Since the Tsarnaev brothers bombed the Boston Marathon a year ago, journalists, psychologists, and ordinary people have struggled to understand their motives. With elder brother Tamerlan dead and the younger Dzhokhar on media silence until his trial, it might take months to find out why the Tsarnaevs did what they did—if we ever find out at all.
But a new study published in Psychological Medicine might lend credence to one prominent theory, which portrays Tamerlan as the violent ringleader who corrupted and compelled Dzhokhar to assist him in his plot.
The new study, conducted by researchers at Virginia Commonwealth University and Sweden's Lund University, suggests that older siblings can strongly influence younger siblings who are close in age to commit violent crimes—and that this relationship doesn't work in reverse.
Experts have long recognized that violent criminal behavior runs in families because of shared factors including poverty, divorce, and parental supervision. This new research elaborates upon these previous observations by specifically examining how siblings influence one another.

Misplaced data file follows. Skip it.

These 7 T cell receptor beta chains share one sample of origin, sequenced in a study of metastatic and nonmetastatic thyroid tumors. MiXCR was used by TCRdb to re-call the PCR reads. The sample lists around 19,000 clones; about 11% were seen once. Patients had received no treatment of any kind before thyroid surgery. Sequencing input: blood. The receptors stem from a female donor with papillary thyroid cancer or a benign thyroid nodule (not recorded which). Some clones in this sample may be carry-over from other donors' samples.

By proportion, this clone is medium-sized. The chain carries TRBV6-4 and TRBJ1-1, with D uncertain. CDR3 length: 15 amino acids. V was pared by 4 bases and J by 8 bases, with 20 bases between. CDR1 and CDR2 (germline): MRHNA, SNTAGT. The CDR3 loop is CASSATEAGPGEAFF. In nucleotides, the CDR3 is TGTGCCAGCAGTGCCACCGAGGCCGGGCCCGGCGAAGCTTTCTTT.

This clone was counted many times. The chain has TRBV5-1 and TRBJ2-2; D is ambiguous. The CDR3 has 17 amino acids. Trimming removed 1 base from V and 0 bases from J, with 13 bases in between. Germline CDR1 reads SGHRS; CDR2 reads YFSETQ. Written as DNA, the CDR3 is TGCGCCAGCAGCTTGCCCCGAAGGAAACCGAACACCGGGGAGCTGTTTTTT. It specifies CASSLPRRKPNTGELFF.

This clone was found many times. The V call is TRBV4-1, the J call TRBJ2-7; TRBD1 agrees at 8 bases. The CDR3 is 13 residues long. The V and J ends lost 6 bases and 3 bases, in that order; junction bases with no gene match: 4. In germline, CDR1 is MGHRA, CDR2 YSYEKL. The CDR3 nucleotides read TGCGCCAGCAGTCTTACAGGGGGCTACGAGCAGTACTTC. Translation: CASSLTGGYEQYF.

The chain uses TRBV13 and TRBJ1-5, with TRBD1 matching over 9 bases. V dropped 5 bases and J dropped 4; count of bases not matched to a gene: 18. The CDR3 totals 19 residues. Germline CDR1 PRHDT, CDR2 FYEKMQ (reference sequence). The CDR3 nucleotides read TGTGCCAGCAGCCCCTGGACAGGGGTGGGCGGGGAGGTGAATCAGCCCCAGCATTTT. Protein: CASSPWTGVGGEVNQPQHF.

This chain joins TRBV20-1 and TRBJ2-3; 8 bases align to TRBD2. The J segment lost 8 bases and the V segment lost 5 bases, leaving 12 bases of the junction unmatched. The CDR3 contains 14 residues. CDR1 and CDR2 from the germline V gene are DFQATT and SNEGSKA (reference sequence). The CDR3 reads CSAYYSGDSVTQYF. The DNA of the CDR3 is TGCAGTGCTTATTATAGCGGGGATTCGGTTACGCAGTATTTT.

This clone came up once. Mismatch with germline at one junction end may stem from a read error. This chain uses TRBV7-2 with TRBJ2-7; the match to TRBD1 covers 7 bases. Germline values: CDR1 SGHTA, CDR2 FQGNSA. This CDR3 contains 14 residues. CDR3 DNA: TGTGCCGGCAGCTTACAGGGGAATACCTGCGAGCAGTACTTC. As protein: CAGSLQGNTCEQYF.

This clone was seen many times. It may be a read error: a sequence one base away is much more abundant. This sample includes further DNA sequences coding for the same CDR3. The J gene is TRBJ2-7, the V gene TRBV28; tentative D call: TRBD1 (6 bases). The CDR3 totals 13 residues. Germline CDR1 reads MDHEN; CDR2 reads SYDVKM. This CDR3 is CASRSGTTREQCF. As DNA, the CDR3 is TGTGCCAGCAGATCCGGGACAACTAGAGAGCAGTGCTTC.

The study's authors reviewed data from Sweden's national crime databases, analyzing the age differences in siblings and how they related to histories of violent criminal behavior. The statistics showed not only that violent older siblings influence their younger siblings, but also that the closer the age gap, the stronger the influence.
"Because older siblings often exert more influence on siblings than younger, the risk for violent criminal behavior should be greater when the older sibling has violent criminal behavior as compared to the younger sibling," the study says. "However it is not just mere closeness in age, but rather the nature of the sibling relationship that often occurs when siblings are closer in age."
The Tsarnaevs were seven years apart, so this analysis of sibling psychology doesn't completely account for Dzhokhar's actions—and plenty of reporting has suggested that the younger Tsarnaev relished his descent into rebellion and radicalism. But the research at least provides a starting point for understanding what went wrong.
Although we'll never be able to bring back the lives lost in Boston and may always seek answers about what drove the Tsarnaevs to commit the atrocities, these new findings might help to design prevention and treatment programs to reduce sibling violence in the future.